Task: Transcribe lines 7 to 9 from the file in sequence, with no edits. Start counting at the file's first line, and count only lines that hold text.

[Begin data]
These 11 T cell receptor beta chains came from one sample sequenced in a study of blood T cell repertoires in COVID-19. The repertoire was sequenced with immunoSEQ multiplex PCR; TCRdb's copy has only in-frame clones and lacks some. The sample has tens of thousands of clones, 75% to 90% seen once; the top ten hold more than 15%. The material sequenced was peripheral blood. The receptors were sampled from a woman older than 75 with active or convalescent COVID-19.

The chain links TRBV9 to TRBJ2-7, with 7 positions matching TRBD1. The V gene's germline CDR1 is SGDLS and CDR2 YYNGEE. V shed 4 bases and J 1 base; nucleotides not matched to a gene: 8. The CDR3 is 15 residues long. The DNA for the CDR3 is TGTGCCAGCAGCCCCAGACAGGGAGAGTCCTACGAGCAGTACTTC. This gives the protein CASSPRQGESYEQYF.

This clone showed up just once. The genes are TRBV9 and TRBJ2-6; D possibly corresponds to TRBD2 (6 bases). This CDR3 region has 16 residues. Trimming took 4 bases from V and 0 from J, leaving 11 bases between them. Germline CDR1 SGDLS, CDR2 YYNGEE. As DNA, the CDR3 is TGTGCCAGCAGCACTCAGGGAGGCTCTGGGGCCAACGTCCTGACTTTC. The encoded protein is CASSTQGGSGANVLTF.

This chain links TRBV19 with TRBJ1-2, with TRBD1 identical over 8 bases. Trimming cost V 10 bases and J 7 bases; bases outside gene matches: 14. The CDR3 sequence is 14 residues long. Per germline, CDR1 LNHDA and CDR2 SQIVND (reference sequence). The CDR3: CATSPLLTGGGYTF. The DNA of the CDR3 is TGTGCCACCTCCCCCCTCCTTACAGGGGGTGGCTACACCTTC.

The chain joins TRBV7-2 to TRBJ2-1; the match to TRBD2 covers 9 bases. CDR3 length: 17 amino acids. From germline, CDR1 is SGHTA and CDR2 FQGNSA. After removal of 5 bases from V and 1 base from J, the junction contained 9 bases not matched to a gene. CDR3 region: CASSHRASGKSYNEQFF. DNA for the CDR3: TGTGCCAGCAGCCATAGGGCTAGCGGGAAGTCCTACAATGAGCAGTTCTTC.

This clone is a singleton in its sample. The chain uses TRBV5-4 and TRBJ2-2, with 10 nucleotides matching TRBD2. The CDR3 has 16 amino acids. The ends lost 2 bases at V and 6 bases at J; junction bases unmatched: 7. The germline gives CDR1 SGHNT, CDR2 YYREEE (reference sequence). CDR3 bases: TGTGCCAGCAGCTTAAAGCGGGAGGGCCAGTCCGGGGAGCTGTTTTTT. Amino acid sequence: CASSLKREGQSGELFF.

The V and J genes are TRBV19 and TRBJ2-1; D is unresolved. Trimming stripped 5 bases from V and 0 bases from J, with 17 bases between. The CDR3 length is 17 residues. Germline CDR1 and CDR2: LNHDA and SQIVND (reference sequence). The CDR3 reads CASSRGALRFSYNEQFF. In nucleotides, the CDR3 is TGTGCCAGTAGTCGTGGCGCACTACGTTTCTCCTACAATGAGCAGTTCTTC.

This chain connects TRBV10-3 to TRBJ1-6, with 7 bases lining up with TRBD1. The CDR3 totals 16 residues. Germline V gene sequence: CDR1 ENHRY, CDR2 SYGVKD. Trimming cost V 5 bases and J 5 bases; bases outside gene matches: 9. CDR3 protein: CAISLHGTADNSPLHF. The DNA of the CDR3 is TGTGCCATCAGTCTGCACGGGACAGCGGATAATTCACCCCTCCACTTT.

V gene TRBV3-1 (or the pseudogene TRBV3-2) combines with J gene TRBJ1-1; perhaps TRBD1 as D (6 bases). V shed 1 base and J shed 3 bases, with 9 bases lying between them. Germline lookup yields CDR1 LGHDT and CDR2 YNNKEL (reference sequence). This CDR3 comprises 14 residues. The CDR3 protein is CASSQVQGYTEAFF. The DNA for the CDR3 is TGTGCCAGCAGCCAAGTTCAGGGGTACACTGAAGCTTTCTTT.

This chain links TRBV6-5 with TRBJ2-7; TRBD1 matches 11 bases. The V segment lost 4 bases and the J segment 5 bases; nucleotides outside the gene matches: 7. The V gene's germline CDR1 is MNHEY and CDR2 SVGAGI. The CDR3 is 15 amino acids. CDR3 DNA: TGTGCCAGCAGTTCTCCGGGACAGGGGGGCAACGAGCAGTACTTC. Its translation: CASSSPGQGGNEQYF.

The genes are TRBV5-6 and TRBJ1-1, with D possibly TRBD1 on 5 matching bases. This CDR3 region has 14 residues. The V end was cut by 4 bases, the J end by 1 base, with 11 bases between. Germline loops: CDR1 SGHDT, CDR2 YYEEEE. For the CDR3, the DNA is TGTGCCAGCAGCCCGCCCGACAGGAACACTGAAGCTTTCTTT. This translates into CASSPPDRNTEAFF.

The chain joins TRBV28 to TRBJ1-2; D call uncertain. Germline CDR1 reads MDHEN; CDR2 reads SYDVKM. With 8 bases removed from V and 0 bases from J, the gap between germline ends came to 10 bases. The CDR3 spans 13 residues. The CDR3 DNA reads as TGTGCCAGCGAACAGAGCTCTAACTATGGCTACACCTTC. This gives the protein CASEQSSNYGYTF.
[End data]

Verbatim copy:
The V and J genes are TRBV19 and TRBJ2-1; D is unresolved. Trimming stripped 5 bases from V and 0 bases from J, with 17 bases between. The CDR3 length is 17 residues. Germline CDR1 and CDR2: LNHDA and SQIVND (reference sequence). The CDR3 reads CASSRGALRFSYNEQFF. In nucleotides, the CDR3 is TGTGCCAGTAGTCGTGGCGCACTACGTTTCTCCTACAATGAGCAGTTCTTC.

This chain connects TRBV10-3 to TRBJ1-6, with 7 bases lining up with TRBD1. The CDR3 totals 16 residues. Germline V gene sequence: CDR1 ENHRY, CDR2 SYGVKD. Trimming cost V 5 bases and J 5 bases; bases outside gene matches: 9. CDR3 protein: CAISLHGTADNSPLHF. The DNA of the CDR3 is TGTGCCATCAGTCTGCACGGGACAGCGGATAATTCACCCCTCCACTTT.

V gene TRBV3-1 (or the pseudogene TRBV3-2) combines with J gene TRBJ1-1; perhaps TRBD1 as D (6 bases). V shed 1 base and J shed 3 bases, with 9 bases lying between them. Germline lookup yields CDR1 LGHDT and CDR2 YNNKEL (reference sequence). This CDR3 comprises 14 residues. The CDR3 protein is CASSQVQGYTEAFF. The DNA for the CDR3 is TGTGCCAGCAGCCAAGTTCAGGGGTACACTGAAGCTTTCTTT.